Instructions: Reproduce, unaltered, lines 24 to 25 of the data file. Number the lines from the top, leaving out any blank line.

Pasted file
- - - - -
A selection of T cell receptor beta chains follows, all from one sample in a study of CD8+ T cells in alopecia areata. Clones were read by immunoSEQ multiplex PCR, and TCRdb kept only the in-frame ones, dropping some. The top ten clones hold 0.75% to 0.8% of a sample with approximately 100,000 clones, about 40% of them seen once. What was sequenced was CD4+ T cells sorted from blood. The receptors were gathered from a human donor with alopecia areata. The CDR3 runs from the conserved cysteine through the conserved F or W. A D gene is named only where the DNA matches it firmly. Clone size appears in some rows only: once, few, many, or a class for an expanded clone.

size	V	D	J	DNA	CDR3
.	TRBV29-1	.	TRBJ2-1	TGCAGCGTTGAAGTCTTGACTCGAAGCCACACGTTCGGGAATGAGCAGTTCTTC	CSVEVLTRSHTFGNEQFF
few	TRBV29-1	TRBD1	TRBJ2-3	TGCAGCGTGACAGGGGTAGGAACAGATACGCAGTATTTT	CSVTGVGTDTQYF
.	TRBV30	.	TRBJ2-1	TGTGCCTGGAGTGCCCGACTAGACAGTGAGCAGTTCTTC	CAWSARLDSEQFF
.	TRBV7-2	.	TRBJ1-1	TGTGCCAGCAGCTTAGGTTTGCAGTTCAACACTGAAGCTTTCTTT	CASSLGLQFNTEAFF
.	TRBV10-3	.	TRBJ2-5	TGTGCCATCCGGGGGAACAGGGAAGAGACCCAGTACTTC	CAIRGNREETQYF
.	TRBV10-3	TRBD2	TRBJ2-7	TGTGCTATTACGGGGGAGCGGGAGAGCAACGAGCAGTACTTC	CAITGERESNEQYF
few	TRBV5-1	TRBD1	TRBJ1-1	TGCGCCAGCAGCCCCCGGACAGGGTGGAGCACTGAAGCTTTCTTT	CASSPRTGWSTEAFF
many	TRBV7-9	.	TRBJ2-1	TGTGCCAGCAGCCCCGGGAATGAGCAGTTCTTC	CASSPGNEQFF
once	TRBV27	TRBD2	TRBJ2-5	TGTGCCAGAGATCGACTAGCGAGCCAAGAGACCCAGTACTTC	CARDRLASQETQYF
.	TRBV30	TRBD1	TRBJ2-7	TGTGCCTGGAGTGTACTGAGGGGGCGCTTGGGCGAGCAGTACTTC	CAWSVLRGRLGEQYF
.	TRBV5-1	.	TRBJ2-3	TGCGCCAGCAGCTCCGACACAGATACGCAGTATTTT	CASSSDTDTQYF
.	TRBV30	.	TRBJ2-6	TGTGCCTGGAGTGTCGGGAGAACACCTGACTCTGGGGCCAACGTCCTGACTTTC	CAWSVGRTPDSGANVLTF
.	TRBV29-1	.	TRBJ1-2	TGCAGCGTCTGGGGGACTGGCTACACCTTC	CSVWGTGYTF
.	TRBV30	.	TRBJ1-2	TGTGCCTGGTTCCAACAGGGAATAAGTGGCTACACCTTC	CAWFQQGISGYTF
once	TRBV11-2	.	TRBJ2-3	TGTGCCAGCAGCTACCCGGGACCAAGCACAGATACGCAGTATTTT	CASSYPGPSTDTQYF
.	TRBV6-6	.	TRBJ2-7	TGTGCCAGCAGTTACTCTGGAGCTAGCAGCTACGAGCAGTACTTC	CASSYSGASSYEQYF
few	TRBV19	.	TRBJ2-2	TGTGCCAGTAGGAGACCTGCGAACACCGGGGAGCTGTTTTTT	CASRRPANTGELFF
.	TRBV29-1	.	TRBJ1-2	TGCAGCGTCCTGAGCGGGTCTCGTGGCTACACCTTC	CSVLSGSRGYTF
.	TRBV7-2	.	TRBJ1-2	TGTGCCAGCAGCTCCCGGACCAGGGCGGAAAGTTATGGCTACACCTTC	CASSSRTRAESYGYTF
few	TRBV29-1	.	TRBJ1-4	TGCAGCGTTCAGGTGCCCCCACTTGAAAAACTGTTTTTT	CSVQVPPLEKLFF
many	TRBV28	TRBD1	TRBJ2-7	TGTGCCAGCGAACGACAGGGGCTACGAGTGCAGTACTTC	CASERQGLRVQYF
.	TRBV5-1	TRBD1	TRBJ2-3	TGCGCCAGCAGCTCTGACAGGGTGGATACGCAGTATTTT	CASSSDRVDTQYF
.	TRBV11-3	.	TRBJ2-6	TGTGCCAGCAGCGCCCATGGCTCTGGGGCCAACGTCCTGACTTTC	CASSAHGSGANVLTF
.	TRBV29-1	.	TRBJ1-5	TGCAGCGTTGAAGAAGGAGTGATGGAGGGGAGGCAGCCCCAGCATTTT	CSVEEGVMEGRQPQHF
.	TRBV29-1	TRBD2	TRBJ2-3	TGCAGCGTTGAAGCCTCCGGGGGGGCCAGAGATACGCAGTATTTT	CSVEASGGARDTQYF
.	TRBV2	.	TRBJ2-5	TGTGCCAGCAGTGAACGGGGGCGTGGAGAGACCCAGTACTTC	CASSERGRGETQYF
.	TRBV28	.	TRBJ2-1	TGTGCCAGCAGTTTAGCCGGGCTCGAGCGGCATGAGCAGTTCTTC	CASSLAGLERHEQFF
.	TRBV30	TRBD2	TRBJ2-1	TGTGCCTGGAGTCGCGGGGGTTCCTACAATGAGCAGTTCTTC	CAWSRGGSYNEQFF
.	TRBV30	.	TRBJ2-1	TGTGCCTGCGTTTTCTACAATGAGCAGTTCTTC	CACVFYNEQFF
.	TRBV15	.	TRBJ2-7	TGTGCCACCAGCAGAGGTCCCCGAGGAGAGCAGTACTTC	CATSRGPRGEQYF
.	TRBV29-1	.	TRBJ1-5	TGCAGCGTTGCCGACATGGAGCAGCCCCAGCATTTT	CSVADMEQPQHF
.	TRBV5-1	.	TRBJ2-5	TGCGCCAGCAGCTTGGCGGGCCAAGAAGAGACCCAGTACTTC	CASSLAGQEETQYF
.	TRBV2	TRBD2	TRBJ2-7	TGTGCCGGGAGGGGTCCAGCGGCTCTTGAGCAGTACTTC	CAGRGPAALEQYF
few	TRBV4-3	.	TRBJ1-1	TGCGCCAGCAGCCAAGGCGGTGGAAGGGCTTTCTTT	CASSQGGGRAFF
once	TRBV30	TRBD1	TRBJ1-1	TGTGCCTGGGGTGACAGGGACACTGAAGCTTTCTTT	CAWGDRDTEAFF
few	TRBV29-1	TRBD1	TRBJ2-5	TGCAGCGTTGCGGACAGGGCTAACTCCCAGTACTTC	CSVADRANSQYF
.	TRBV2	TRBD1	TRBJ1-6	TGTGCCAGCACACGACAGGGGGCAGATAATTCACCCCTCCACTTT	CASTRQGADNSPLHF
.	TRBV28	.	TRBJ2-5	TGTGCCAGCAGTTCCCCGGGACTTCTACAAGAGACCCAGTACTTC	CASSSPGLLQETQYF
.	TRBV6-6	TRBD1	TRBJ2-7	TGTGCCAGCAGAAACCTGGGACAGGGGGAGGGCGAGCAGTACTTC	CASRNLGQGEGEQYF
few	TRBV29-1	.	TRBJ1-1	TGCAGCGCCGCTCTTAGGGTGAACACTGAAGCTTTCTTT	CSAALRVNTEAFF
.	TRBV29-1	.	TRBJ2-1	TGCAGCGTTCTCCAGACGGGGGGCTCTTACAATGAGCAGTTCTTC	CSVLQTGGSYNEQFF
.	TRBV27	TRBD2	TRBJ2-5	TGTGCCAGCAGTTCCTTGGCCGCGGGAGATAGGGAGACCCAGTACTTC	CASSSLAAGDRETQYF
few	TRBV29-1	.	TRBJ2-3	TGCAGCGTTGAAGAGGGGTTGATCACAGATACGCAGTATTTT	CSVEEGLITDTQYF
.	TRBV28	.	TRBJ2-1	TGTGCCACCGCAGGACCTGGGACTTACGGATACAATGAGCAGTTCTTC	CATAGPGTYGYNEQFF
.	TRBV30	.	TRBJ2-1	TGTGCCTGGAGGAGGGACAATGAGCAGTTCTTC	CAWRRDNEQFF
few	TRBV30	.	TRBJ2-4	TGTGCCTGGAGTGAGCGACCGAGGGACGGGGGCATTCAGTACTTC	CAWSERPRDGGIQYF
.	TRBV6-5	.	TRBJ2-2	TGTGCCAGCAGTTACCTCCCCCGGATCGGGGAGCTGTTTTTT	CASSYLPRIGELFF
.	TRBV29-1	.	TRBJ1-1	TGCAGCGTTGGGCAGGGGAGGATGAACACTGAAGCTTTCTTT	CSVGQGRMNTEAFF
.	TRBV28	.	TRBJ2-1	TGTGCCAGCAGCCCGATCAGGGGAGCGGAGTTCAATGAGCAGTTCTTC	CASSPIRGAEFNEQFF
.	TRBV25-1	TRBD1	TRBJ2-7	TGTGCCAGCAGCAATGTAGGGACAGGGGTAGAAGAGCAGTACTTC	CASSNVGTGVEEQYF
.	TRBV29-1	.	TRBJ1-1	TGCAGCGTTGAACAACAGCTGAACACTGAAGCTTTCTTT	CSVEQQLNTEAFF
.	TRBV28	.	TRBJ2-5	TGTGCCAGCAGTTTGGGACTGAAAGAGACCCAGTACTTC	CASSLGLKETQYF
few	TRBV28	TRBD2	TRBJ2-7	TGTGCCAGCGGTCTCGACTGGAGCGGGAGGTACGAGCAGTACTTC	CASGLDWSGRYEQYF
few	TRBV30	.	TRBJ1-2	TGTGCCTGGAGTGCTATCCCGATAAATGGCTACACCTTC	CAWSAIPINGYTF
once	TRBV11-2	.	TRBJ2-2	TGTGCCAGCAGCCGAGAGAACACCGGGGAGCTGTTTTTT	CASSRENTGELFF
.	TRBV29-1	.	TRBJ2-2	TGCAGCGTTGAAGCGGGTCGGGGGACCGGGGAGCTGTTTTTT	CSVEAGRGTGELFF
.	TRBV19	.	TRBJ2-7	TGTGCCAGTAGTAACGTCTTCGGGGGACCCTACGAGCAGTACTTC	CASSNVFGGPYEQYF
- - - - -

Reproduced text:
.	TRBV5-1	TRBD1	TRBJ2-3	TGCGCCAGCAGCTCTGACAGGGTGGATACGCAGTATTTT	CASSSDRVDTQYF
.	TRBV11-3	.	TRBJ2-6	TGTGCCAGCAGCGCCCATGGCTCTGGGGCCAACGTCCTGACTTTC	CASSAHGSGANVLTF